It’s no surprise that Temple House is the city’s top location for fashion and design events. Jing Bar is a hotspot for the cool crowd of Chengdu. During our weekend there the hotel was the site for private events by Gucci and Shiseido. A contemporary art exhibition celebrating the Year of the Dog was on display in the lobby art gallery.
We were looking forward to dinner at the Mi Xun Teahouse , where we planned to savour Chengdu’s famous dish, the hotpot. The city is full of hotpot restaurants, some of them famous. But we were saving our stomachs for Mi Xun Teahouse . Despite the “teahouse” moniker, this is a proper restaurant specializing in vegetarian and vegan Sichuan cuisine.
As expected, the hotpot was delicious, delicate, and fragrant, using the freshest local ingredients including things I’d never seen before such as local mushrooms and greens. The dishes were so filling and flavourful that we didn’t even notice that they contained no meat.
One local vegetable we’d been recommended to try was the “ice plant”, native only to Sichuan, and so called due to miniscule white follicles that look like frost, but is actually part of the plant. Mi Xun’s Ice Plant with Sesame Sauce was an absolutely delicious fresh salad, both for the flavourful dressing and the plant’s incredible texture which was springy, succulent, bouncy and crisp all at the same time. The texture and fragrant green flavor were incredibly delightful.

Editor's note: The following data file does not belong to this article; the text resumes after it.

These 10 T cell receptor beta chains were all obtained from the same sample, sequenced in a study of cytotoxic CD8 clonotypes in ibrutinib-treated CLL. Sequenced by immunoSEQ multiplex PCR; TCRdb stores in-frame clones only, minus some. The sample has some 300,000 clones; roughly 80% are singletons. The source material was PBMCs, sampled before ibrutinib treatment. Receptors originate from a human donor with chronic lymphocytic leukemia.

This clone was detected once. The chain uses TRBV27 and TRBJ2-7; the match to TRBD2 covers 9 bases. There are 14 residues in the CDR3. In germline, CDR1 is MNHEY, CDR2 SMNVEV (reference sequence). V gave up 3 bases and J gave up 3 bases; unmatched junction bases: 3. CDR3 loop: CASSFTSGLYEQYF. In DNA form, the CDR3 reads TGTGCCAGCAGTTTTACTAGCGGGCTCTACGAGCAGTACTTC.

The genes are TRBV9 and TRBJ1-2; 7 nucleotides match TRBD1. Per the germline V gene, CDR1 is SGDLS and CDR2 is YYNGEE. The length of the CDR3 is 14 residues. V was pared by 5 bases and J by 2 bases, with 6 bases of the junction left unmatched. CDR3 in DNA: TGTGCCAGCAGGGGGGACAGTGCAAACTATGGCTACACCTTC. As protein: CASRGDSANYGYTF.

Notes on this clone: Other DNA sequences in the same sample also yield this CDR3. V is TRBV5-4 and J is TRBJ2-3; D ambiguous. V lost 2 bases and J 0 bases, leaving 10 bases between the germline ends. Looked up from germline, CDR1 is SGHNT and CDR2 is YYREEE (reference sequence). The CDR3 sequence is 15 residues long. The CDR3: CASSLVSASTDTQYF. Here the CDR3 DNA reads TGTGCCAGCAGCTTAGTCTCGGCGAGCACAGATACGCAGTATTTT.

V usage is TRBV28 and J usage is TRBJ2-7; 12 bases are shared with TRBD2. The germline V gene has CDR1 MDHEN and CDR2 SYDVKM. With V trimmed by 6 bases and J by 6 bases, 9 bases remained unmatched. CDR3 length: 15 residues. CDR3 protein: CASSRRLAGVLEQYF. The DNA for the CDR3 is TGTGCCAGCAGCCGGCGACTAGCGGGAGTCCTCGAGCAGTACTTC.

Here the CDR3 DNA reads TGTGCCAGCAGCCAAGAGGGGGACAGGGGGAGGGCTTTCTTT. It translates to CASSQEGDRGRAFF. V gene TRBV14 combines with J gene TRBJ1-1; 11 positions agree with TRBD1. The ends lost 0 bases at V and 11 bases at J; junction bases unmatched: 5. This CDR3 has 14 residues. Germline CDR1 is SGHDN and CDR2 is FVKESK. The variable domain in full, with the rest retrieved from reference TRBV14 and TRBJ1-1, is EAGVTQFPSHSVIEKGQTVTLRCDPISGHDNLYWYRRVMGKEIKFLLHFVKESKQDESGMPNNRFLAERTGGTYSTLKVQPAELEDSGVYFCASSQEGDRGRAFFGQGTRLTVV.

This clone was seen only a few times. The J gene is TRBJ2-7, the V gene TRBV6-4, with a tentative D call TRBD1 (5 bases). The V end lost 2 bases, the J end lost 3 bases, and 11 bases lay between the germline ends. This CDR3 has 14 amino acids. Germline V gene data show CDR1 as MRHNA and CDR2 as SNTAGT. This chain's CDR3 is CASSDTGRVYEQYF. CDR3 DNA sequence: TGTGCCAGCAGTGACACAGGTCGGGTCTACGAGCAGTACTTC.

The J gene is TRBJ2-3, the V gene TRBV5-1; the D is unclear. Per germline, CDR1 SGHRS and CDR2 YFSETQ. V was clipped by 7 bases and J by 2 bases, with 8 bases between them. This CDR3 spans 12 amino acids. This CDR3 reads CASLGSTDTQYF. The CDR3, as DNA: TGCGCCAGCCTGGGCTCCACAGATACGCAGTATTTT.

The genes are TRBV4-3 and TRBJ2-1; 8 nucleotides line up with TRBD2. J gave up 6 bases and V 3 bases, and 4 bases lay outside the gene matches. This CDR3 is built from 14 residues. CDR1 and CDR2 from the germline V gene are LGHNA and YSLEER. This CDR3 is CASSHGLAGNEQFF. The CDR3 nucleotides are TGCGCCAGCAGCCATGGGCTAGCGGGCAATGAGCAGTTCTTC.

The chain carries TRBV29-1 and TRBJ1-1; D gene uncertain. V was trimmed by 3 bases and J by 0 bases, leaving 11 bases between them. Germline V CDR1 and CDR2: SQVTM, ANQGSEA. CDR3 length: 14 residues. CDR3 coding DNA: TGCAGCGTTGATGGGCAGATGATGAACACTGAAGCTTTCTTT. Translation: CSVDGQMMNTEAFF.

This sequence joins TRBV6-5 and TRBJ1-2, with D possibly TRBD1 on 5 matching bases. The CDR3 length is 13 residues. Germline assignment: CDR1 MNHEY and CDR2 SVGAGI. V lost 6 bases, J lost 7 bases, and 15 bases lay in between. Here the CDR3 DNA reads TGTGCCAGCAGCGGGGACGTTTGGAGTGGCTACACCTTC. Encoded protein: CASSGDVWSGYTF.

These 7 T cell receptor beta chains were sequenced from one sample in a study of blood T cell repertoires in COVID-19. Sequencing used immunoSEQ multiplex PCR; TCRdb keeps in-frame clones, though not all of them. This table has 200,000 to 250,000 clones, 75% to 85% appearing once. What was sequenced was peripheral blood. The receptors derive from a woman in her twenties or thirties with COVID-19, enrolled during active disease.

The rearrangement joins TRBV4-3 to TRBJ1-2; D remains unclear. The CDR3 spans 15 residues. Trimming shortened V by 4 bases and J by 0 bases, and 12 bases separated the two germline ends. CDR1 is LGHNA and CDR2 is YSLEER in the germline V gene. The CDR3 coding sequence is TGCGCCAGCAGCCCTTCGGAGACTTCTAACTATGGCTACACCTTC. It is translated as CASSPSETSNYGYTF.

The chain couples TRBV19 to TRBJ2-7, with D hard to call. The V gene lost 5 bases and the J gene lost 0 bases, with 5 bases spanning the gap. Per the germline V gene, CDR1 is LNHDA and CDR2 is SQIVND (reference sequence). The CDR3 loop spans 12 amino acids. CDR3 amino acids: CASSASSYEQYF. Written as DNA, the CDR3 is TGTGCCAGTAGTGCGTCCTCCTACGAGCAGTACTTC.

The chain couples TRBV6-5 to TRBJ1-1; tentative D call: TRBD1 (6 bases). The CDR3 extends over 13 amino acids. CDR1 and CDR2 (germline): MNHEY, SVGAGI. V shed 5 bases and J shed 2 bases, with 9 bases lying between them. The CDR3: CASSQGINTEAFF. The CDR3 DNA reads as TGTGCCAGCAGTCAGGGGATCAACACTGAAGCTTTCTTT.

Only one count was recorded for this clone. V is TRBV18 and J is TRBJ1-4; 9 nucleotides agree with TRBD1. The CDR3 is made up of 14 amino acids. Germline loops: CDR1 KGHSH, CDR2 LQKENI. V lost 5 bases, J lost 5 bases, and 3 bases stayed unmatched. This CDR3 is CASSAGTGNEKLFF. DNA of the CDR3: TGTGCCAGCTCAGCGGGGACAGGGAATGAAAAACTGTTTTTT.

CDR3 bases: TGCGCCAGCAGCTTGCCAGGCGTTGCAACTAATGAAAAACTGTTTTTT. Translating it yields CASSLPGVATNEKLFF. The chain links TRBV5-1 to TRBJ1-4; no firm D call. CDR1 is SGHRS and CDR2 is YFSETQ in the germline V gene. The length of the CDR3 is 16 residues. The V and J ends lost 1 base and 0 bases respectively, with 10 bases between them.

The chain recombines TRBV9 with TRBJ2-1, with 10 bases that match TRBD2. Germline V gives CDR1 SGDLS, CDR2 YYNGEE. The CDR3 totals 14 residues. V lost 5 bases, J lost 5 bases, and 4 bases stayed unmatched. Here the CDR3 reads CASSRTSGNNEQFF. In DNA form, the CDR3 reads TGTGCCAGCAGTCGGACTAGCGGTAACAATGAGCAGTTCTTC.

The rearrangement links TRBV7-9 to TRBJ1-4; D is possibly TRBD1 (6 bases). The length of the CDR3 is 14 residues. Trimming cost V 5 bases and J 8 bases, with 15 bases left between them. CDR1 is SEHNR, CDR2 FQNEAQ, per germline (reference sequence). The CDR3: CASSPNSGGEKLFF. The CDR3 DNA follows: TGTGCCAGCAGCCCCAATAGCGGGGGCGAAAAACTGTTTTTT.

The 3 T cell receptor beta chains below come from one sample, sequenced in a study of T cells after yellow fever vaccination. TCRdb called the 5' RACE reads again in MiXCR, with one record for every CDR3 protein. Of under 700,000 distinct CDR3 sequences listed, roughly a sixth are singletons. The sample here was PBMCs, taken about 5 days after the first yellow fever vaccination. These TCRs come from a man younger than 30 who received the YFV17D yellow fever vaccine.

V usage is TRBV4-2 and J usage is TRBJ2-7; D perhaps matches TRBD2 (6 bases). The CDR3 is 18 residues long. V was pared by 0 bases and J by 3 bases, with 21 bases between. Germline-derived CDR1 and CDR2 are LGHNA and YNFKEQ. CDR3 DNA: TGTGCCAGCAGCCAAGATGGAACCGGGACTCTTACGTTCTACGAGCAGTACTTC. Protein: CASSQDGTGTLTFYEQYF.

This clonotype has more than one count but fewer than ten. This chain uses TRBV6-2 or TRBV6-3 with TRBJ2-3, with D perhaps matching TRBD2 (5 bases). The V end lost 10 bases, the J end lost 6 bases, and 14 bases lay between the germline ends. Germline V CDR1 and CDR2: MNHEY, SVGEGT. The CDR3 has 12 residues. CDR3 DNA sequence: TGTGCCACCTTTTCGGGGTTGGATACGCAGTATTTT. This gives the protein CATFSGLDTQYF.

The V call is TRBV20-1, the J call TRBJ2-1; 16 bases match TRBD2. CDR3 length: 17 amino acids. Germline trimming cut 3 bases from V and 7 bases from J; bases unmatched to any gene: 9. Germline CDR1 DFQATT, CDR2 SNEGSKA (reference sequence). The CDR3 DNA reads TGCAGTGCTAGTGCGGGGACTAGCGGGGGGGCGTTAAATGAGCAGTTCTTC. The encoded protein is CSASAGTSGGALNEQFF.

“Oh my god, this is so delicious”, I kept gushing, while wolfing down the salad. ‘I can’t stop eating it!”. I loved this unusual springy texture. The ice plant and luxuriously silky soft Braised Mapo Tofu in Wild Mushroom Sauce were so tasty that we had to return to eat it again before we left for the airport.
Of course the highlight of our trip was a visit to the Chengdu Research Base of Giant Panda Breeding.